How The FTX Collapse Could Have A Major Impact On Tom Brady's Net Worth

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Of all the public figures that might suffer consequences from the collapse of cryptocurrency exchange FTX, a sensible observer might expect the majority to be, well, finance professionals: traders invested heavily in the exchange's FTT token, crypto enthusiasts suffering backlash, so on.

Not so much the winningest quarterback in NFL history. And yet! Tom Brady and his ex-wife, supermodel Gisele Bundchen, are just two of the celebrities being sued over Sam Bankman-Fried's fiduciary trainwreck. Per CNN, well-known lawyers David Boies and Adam Moskowitz have filed suit on behalf of FTX creditor Edwin Garrison.

The suit's contention, more or less, is that FTX was a scam from the start. The plaintiffs state that FTX was effectively a Digital Age riff on a Ponzi scheme, a structured means of separating suckers from their money in exchange for ultimately worthless tokens. From their perspective, everyone involved with FTX, including celebrities like Brady and Bundchen, who appeared in commercials for the exchange, should be on the hook for paying back the proceeds of their fraud.

Believe it or not, that's just the beginning of Brady's FTX woes.

Cryptocurrency and the perils of popularity

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What's really at odds in the suit against Brady and Bundchen, which also named basketballer Stephen Curry, comedian Larry David, and other celebrities involved in the PR side of FTX, is just what cryptocurrency is and does under U.S. law. The same question will likely determine the value of tokens owned by people like Brady who have invested some portion of their net worth in crypto.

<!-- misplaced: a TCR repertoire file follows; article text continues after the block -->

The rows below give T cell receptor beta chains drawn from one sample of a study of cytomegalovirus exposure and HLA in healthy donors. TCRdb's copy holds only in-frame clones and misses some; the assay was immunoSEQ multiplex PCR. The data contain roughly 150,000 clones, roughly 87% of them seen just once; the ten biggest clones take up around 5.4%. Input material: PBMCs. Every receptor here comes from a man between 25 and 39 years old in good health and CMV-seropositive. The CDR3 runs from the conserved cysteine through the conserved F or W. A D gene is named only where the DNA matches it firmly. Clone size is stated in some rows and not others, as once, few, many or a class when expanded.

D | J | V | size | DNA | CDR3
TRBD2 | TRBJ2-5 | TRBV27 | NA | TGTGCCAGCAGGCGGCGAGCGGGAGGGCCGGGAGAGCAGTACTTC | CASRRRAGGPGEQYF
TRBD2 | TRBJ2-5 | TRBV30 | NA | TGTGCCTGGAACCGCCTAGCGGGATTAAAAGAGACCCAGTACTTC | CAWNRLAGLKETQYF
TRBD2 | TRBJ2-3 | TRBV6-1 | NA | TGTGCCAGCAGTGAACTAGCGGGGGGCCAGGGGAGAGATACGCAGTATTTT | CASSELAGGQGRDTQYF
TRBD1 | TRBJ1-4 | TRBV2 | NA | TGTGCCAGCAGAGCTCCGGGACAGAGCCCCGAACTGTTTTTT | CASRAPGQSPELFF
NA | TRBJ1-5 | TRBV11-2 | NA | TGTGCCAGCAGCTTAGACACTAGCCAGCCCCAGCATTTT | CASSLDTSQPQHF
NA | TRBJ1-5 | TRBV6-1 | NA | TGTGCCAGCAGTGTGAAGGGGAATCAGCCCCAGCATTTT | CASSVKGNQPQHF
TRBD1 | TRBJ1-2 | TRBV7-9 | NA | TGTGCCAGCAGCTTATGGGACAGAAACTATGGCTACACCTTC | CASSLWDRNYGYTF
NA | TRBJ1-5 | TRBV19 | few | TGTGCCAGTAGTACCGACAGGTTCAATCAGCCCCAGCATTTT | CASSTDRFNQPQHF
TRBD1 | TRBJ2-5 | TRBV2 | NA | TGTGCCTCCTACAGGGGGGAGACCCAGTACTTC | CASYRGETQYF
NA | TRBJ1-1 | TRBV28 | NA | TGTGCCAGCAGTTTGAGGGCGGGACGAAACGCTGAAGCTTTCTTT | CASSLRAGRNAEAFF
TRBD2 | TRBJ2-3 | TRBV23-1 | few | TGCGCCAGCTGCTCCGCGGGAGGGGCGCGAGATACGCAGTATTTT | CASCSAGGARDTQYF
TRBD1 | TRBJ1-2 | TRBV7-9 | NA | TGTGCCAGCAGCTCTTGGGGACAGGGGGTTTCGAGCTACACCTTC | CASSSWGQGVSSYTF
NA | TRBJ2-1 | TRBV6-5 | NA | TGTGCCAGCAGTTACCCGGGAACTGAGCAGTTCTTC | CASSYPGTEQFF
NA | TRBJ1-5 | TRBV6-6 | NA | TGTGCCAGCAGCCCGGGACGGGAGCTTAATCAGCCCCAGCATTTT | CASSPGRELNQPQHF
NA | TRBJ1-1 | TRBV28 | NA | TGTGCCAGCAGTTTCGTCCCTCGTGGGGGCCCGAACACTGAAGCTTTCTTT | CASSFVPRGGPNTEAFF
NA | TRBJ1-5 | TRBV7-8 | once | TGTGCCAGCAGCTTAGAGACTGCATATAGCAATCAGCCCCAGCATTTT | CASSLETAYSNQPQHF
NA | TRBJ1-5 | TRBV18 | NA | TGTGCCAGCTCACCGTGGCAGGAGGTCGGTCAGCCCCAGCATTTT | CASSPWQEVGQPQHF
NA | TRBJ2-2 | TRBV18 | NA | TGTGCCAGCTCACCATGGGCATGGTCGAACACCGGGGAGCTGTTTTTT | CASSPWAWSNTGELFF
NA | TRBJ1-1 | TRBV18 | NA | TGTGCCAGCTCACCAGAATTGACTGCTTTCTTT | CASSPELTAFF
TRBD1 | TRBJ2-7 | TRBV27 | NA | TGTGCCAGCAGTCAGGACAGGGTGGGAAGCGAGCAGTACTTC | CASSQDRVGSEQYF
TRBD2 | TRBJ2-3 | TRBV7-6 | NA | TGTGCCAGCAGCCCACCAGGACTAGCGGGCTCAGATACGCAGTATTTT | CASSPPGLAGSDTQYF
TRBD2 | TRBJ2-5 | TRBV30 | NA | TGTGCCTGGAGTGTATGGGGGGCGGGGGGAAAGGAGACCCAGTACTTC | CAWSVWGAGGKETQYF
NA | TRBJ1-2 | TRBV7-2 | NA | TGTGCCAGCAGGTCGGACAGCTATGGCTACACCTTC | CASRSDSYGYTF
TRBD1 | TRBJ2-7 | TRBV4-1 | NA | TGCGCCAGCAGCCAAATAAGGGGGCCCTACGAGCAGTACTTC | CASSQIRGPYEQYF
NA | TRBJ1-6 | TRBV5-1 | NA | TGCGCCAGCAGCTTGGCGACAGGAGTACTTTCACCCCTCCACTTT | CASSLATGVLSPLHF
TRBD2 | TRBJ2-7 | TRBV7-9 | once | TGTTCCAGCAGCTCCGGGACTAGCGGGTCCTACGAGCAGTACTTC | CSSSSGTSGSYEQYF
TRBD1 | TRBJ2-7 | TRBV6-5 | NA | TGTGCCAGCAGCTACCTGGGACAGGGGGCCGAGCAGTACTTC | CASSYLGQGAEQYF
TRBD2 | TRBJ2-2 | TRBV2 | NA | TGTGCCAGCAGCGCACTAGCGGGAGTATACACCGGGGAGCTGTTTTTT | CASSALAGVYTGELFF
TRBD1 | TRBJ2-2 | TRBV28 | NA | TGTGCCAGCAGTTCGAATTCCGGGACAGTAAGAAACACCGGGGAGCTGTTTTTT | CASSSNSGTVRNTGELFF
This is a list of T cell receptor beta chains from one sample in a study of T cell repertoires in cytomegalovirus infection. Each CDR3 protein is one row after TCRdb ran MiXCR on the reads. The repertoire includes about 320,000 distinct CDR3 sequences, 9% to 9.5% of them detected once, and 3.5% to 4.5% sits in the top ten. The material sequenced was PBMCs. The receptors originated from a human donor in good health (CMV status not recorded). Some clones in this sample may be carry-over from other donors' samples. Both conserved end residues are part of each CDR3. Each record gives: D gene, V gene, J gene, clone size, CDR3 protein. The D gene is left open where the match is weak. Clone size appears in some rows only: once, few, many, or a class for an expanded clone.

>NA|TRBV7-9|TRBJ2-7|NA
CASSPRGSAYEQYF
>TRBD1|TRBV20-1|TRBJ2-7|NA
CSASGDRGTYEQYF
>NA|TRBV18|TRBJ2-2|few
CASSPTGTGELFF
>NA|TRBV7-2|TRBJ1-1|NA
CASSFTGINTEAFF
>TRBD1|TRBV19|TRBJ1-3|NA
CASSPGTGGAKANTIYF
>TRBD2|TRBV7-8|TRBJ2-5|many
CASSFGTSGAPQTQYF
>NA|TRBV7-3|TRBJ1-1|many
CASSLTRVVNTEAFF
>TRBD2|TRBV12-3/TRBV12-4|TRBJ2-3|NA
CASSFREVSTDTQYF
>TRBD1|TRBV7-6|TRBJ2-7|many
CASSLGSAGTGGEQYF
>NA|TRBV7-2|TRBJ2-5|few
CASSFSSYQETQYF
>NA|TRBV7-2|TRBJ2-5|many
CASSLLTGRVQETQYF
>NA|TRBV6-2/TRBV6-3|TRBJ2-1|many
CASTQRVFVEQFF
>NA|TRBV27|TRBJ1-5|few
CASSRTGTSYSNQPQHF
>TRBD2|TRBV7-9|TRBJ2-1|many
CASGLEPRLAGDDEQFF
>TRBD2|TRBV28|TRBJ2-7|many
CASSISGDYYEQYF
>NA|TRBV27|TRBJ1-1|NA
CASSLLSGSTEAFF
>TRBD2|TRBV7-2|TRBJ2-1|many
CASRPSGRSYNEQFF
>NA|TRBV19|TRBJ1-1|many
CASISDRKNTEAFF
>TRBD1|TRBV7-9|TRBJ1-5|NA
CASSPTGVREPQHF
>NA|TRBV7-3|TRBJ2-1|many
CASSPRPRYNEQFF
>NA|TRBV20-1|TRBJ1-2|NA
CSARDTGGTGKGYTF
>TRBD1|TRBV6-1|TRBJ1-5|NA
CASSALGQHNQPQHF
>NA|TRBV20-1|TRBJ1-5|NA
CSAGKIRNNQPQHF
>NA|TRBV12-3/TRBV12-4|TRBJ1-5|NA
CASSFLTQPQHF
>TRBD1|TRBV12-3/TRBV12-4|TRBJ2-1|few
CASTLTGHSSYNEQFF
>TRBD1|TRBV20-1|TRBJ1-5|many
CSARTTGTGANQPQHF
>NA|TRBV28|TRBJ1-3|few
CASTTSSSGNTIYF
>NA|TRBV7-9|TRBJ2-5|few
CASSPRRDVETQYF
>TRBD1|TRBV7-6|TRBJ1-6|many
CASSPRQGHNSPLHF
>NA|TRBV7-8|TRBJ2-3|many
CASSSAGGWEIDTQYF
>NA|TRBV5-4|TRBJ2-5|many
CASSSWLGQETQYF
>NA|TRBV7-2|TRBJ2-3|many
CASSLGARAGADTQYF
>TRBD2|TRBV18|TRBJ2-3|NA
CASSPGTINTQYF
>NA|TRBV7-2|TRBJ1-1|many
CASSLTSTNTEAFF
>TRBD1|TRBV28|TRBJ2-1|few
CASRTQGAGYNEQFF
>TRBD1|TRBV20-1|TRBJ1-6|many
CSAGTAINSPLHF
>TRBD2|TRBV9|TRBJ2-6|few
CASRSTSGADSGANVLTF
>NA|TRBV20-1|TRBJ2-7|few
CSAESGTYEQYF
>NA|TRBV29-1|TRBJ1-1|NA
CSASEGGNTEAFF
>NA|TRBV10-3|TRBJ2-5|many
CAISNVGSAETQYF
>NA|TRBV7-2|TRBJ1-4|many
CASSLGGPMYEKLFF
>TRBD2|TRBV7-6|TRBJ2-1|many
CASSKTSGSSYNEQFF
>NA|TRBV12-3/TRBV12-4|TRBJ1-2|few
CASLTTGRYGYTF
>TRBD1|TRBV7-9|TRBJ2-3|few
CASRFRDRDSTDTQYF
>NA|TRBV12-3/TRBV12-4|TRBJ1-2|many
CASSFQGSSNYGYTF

In short, U.S. law has not yet decided whether cryptocurrency assets are securities or not. Securities, as defined by Investopedia, are fungible, negotiable financial instruments with some degree of monetary value. Assets defined as securities fall under various legal requirements in the United States. They're subject to regulation by the SEC as well as oversight by private self-regulatory organizations in the financial sector.

By most standards, crypto tokens qualify as securities: they're fungible financial instruments and they certainly get traded. Arguments against regulation generally hinge on whether they have "monetary value" in the narrow sense of being worth a calculable number of U.S. dollars. Forbes has the details.

The larger issue is that cryptocurrency benefits from not being regulated like securities. If crypto had to follow the same rules as stocks, bonds, options, and other securities, token value across every exchange accessible in the U.S. would nosedive. Investors in cryptocurrency, Brady included, would lose their shirts.

In the end, that may be a bigger problem for Brady, Bundchen and the estimated 33.7 million other Americans (via Insider) who own or have owned cryptocurrency than anything related to FTX. It's enough to make a celebrity wish for a friendly little lawsuit.